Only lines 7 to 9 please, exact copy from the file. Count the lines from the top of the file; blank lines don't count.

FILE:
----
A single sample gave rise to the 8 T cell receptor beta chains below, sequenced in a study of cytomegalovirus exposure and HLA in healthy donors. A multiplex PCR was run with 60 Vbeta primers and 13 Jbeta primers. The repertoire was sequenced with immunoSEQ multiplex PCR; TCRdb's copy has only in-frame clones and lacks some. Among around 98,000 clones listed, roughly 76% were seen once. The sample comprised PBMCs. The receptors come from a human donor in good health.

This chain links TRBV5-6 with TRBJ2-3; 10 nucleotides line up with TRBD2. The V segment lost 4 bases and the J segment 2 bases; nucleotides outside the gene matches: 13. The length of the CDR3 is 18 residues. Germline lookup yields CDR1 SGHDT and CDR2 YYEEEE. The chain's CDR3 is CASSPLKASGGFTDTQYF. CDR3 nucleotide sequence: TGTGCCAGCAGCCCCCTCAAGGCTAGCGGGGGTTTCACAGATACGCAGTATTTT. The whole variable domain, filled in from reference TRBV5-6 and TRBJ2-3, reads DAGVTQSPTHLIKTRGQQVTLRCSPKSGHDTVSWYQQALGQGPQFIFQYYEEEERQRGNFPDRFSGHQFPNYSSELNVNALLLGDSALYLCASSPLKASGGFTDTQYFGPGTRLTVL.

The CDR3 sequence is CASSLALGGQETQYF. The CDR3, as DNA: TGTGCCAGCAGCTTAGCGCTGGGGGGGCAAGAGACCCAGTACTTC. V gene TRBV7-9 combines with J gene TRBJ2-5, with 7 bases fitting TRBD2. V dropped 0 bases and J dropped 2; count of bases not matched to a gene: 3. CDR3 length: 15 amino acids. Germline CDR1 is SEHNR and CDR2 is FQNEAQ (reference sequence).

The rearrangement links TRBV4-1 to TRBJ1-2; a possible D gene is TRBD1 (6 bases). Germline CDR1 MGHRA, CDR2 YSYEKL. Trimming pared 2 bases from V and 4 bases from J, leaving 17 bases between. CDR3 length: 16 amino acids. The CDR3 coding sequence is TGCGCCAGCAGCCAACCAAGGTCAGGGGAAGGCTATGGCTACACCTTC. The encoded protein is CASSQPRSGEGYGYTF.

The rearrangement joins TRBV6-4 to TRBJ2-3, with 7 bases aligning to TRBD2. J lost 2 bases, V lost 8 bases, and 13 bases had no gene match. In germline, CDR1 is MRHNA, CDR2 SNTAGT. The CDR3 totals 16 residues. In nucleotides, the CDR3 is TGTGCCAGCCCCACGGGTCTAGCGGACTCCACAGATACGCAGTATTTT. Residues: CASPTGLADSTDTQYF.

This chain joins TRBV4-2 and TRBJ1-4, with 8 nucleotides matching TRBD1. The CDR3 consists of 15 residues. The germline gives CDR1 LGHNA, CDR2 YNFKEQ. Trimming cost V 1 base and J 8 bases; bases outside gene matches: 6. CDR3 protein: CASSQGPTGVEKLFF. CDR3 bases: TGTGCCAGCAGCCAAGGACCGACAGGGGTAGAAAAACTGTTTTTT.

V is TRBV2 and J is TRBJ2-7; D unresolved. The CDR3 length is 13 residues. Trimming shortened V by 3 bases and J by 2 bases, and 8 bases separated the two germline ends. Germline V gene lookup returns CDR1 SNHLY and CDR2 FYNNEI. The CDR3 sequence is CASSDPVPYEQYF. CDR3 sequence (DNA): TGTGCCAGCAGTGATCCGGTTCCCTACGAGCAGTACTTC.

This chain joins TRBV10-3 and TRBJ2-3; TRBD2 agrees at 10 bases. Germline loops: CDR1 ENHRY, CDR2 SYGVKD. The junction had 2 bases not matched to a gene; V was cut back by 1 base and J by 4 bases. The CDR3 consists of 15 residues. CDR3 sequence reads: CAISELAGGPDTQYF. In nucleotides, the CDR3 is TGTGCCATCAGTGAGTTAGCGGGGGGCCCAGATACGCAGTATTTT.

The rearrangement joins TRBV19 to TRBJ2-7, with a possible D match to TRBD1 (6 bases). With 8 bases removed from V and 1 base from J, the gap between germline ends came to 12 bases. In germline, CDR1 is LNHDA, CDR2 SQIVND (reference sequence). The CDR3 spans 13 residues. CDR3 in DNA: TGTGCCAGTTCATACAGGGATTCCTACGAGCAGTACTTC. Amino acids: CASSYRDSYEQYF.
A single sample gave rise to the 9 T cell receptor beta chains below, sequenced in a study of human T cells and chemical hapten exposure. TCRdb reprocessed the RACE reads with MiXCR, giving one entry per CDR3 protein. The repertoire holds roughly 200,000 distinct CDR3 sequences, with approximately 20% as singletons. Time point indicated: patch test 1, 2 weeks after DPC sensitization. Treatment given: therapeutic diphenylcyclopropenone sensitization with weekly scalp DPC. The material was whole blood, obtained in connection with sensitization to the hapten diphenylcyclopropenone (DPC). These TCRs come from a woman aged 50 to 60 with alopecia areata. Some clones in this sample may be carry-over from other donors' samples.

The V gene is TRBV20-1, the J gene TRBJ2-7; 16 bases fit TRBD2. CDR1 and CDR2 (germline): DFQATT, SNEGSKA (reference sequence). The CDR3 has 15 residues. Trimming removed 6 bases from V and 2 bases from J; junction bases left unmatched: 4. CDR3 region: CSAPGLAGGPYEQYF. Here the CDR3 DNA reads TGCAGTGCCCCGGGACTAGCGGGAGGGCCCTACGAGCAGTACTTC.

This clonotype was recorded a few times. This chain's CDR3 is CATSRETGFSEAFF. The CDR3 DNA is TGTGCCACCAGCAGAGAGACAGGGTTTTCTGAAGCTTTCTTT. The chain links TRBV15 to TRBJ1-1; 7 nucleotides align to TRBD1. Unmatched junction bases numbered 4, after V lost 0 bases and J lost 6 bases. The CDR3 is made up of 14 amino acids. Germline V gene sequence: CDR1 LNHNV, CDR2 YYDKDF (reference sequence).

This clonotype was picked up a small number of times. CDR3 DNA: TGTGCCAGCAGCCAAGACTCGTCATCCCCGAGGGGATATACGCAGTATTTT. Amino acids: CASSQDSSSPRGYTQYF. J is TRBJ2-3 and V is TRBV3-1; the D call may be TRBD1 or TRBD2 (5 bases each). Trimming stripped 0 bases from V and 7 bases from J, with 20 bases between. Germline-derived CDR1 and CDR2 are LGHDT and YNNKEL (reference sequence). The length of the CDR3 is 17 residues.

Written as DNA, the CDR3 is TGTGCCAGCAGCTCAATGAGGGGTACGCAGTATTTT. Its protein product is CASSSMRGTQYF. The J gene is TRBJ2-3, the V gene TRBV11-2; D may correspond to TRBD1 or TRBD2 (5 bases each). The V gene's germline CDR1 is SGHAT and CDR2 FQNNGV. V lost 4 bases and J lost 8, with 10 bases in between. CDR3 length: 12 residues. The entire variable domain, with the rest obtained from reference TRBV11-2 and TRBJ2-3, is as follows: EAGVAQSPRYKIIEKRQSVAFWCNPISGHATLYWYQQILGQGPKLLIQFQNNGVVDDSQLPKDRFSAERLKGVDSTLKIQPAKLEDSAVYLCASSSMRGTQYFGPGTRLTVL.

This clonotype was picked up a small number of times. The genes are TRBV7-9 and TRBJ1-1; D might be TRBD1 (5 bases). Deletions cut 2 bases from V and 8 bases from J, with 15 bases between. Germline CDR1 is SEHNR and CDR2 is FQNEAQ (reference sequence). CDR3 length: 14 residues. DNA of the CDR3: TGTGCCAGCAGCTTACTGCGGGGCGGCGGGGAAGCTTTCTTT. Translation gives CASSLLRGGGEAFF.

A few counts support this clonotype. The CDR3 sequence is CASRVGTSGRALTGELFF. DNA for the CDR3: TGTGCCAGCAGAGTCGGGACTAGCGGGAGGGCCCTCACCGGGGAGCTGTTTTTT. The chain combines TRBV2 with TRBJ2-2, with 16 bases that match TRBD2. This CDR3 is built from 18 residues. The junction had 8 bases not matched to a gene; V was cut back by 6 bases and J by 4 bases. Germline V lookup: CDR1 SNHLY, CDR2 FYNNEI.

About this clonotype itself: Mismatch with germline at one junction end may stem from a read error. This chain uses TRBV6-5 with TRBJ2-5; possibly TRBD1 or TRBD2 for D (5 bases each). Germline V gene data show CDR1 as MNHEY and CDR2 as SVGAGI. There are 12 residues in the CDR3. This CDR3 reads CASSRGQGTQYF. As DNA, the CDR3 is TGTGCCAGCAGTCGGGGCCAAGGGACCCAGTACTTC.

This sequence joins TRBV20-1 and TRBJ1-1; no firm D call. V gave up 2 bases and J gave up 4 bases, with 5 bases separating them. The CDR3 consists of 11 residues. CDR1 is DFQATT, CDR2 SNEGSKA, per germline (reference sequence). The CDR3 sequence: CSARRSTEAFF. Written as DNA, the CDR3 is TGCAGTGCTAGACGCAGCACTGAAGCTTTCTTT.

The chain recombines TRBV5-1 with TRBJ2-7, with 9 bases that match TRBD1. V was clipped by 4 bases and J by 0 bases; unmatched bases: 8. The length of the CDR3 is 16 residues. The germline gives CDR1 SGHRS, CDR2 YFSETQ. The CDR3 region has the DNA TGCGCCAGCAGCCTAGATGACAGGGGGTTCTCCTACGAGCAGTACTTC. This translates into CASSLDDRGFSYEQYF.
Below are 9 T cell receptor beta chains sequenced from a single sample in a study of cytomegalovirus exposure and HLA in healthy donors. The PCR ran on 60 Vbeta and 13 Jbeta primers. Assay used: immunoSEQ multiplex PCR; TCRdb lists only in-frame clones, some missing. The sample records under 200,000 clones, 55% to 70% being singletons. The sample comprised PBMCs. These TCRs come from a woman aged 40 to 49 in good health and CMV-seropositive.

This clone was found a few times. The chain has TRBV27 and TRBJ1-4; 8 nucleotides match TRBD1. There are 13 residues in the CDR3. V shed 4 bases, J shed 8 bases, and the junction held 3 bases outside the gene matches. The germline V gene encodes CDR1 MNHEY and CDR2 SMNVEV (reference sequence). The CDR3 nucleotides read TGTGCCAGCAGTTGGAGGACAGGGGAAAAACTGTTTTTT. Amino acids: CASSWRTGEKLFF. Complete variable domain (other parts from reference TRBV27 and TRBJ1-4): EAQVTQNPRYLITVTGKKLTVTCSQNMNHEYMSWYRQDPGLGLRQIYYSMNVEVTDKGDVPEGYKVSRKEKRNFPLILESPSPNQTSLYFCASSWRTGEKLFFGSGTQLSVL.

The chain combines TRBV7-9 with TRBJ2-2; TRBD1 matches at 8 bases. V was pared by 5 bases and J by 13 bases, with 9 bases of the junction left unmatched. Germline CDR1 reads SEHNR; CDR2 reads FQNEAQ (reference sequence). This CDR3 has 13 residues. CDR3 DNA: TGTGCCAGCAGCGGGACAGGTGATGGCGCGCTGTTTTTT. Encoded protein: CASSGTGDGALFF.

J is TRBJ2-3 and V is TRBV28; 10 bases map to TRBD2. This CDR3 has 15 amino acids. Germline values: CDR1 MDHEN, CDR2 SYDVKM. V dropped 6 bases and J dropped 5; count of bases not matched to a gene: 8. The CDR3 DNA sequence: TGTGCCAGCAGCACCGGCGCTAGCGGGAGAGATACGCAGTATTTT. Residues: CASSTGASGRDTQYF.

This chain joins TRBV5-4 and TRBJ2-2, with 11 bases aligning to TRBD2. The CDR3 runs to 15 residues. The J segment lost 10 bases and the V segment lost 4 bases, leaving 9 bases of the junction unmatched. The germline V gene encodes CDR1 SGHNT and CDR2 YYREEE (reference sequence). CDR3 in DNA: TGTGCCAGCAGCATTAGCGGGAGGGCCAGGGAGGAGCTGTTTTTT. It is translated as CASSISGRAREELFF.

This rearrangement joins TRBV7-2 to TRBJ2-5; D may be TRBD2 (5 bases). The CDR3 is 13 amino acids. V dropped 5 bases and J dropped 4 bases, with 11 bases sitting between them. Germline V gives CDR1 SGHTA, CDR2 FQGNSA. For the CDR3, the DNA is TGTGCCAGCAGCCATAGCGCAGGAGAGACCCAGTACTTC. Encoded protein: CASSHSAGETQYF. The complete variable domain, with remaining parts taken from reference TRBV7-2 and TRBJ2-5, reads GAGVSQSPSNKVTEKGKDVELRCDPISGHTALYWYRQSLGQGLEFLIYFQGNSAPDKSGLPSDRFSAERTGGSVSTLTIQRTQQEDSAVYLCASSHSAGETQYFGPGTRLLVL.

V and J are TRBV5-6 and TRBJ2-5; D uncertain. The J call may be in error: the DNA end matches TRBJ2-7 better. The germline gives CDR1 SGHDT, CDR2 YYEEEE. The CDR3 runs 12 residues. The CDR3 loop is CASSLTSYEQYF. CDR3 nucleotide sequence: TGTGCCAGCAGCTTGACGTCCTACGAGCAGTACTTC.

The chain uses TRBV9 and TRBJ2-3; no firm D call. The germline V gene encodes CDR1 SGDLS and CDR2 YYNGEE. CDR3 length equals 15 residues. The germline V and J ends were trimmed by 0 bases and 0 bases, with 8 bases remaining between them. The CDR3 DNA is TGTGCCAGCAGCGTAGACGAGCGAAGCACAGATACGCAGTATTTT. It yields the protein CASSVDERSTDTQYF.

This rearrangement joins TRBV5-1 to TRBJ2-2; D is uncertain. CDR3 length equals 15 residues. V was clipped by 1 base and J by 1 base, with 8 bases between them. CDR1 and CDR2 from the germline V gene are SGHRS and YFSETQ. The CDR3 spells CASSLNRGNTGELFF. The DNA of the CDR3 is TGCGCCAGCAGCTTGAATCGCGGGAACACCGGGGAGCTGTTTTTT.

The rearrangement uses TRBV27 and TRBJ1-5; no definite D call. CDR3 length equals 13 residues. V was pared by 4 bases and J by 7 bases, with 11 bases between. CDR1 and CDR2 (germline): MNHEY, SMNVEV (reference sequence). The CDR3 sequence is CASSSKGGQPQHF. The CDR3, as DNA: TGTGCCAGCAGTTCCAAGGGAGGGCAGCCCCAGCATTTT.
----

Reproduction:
V is TRBV2 and J is TRBJ2-7; D unresolved. The CDR3 length is 13 residues. Trimming shortened V by 3 bases and J by 2 bases, and 8 bases separated the two germline ends. Germline V gene lookup returns CDR1 SNHLY and CDR2 FYNNEI. The CDR3 sequence is CASSDPVPYEQYF. CDR3 sequence (DNA): TGTGCCAGCAGTGATCCGGTTCCCTACGAGCAGTACTTC.

This chain joins TRBV10-3 and TRBJ2-3; TRBD2 agrees at 10 bases. Germline loops: CDR1 ENHRY, CDR2 SYGVKD. The junction had 2 bases not matched to a gene; V was cut back by 1 base and J by 4 bases. The CDR3 consists of 15 residues. CDR3 sequence reads: CAISELAGGPDTQYF. In nucleotides, the CDR3 is TGTGCCATCAGTGAGTTAGCGGGGGGCCCAGATACGCAGTATTTT.

The rearrangement joins TRBV19 to TRBJ2-7, with a possible D match to TRBD1 (6 bases). With 8 bases removed from V and 1 base from J, the gap between germline ends came to 12 bases. In germline, CDR1 is LNHDA, CDR2 SQIVND (reference sequence). The CDR3 spans 13 residues. CDR3 in DNA: TGTGCCAGTTCATACAGGGATTCCTACGAGCAGTACTTC. Amino acids: CASSYRDSYEQYF.